The CUSP Capstone Experience

Make an impact

Reducing Carbon and Driving Large Scale Energy Efficiency.

Predictive Modeling of Opioid Overdose Risk.

Mapping Construction + Demolition Waste Flows. 

How can you impact the cities of today and tomorrow?

NYU Tandon’s Center for Urban Science + Progress (CUSP) is proud to host its annual Capstone Program to serve its mission of finding data-driven solutions to increasingly complex urban challenges. 

Each year, graduate students in the MS in Applied Urban Science & Informatics degree partner with sponsors and CUSP faculty members to collaborate on a six-month project that seeks to address a critical urban issue or research problem. Project proposal applications for the 2023 program are now open!

How does it work?

It all starts with a question. Do you have a research problem or data-driven project that you’d like a little help with? Do you need access to both data science skills and deep policy knowledge to find a scalable solution? CUSP accepts project proposals from sponsors such as government agencies, private companies, academic institutions, think tanks, NYU faculty members–anyone who is also on a mission to make cities more equitable, efficient, livable, and technologically advanced. If accepted into the program, sponsors are paired with a team of three to five graduate students and a CUSP faculty advisor to embark on a six-month project spanning the spring and summer semesters. The timeline for the 2023 Capstone Program is as follows (subject to change):

October 15, 2022: Deadline for sponsors to submit project proposals

November 7, 2022: 2023 Capstones announced.

November 14-18, 2022: Meet and greet events between project sponsors, mentors, and students (virtual meetings permitted). 

November 21, 2022: Deadline for students to submit preferences for project assignments.

December 1, 2022: Student team + sponsor matches to be announced. 

December 9, 2022: Deadline for sponsors to submit data to be used in projects. 

January 26, 2023: First day of Urban Science Intensive I class.

May TBD, 2023: Spring milestone updates/presentations.

July TBD, 2023: Final deliverables due; Capstone presentations will be given at the Applied Urban Science Conference

Applied Urban Science Conference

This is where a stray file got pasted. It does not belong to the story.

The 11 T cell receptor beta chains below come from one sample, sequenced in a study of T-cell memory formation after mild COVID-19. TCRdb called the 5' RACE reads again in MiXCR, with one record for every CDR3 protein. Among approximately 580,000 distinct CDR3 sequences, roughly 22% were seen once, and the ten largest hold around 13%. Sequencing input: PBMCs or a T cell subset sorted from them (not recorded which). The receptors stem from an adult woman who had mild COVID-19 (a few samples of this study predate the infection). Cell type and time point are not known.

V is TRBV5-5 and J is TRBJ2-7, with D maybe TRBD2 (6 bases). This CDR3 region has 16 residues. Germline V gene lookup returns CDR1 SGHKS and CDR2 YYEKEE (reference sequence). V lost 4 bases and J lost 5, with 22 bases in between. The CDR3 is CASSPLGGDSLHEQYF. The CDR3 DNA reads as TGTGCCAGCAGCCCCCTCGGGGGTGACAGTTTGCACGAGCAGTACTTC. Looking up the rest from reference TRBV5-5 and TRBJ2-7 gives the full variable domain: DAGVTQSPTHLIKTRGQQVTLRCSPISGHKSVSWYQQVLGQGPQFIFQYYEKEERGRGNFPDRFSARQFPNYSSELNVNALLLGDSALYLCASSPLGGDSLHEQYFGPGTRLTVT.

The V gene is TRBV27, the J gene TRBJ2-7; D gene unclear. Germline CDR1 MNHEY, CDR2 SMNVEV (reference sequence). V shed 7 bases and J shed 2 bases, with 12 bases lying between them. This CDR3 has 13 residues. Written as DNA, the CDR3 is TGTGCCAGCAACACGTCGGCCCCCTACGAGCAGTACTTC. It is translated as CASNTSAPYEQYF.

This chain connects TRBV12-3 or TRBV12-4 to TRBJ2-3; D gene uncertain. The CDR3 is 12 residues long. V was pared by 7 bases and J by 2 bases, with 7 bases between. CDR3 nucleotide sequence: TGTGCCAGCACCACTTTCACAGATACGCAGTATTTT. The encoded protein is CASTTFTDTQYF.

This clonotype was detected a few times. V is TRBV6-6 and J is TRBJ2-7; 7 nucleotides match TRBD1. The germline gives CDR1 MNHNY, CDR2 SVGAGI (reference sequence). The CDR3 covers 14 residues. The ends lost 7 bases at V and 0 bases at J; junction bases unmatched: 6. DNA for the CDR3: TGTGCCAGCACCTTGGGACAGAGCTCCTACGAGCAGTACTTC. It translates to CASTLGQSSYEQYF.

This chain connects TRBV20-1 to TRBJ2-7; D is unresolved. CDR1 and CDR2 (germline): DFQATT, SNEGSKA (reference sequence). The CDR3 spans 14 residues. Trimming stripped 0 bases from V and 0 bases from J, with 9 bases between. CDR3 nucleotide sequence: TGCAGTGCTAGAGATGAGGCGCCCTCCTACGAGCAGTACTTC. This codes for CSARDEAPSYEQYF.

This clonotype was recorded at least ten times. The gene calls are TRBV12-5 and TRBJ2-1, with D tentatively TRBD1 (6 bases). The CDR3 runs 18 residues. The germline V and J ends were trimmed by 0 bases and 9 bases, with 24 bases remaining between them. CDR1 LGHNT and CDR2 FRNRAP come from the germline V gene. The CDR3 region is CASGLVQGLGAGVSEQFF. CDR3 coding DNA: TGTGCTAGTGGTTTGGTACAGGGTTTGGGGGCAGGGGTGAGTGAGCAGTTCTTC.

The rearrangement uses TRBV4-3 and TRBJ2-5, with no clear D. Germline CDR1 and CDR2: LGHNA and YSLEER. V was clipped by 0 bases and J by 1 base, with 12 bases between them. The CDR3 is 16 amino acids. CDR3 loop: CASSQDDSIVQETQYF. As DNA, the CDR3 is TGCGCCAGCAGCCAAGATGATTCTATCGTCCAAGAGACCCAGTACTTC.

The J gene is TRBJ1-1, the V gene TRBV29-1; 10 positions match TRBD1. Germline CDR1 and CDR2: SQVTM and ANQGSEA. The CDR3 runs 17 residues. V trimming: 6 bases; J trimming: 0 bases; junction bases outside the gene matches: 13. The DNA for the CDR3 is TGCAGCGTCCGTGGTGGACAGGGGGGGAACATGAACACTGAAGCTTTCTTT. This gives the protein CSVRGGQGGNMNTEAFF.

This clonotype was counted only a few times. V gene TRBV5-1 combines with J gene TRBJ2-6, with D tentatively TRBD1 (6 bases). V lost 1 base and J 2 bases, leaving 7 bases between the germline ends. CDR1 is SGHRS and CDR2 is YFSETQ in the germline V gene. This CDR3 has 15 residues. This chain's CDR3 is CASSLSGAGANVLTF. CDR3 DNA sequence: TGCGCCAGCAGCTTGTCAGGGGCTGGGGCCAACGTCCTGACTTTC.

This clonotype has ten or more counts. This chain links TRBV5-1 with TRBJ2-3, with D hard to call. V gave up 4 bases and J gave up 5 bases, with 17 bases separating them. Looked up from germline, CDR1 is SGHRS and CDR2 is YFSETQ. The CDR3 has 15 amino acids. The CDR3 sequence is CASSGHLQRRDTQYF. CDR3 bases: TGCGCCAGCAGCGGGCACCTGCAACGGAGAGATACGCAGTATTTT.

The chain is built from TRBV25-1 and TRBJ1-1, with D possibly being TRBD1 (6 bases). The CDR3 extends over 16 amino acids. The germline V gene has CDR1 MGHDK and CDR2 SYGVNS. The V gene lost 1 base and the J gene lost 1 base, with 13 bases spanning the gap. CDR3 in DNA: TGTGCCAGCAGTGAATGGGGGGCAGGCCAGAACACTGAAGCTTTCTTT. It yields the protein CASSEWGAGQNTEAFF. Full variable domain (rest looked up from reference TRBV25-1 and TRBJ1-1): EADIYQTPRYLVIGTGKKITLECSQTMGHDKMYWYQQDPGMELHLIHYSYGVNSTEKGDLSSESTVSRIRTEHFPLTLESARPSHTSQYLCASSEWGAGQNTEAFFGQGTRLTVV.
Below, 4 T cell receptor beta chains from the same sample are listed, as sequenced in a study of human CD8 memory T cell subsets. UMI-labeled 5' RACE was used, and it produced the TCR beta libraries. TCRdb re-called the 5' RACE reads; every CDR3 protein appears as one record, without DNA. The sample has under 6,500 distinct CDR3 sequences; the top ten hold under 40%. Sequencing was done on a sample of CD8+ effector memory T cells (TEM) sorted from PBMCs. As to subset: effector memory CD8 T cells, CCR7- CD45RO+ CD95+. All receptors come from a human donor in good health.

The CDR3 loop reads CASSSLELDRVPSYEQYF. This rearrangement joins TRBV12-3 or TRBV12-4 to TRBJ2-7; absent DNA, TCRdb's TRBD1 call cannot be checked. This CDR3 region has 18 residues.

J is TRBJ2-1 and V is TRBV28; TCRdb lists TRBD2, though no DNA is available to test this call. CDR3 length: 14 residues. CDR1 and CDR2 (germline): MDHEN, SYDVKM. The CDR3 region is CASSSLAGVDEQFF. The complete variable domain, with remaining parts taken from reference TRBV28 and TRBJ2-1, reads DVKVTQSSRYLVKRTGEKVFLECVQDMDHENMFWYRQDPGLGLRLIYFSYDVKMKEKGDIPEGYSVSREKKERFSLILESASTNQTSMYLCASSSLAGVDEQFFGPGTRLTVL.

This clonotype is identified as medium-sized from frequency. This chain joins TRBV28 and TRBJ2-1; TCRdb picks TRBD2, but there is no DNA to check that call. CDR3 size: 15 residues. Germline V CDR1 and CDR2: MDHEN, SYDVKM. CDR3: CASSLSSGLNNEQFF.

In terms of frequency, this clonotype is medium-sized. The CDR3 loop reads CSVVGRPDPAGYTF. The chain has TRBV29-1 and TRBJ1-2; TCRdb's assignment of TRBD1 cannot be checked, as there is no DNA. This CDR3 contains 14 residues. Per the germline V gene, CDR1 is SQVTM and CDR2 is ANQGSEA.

The Applied Urban Science Conference is a full day event where CUSP students highlight all the work they’ve done over two semesters in their final capstone presentations. Open to the public, project sponsors, family, and friends of the CUSP community are encouraged to attend. Industry folks, city officials, and other researchers are also invited to learn about the progress made across research questions and to network with students. 

Project Details

Capstone projects approach real-world urban challenges through problem identification and scoping, data collection, and applying data analytics and visualization techniques. Typical deliverables include urban data analytic reports, data visualizations including interactive applications, research websites, research publications, and prescriptive policy solutions. 

The capstone program is the pinnacle of CUSP graduate students’ hands-on experience and is tied to required Urban Science Intensive I & II courses. Therefore, it is important that any potential sponsor is prepared to meet with their student team on a recurring basis and to provide support as needed. 

The best capstone projects are impact-driven and include a coherent, well-defined urban problem. An effective capstone project:

  • Ties directly to the needs of the sponsor organization as well as CUSP’s mission;
  • Identifies a discrete, tangible, and deliverable end product that can provide actionable insight;
  • Is quantitative and can be approached using a range of data science and informatics methodologies (e.g. network analysis, predictive modeling, machine learning, spatial analytics, etc.);
  • Requires data that is available and in-hand prior to the start of a project; and
  • Includes a supportive sponsor that will engage with the students, ensure access to necessary information, and assist with connecting student teams to appropriate experts and stakeholders.

Projects should fall under one of the following three categories: 

Program Highlights

Networking Opportunities

Sponsors are able to connect with future leaders of urban science as well as CUSP faculty and researchers, while students have the chance to see what various career paths look like.

Talented CUSP Student Teams

Capstone teams are made up of bright and hard-working graduate students with a diverse set of skills and cultural backgrounds to bring unique perspectives to research questions.

Publishing Potential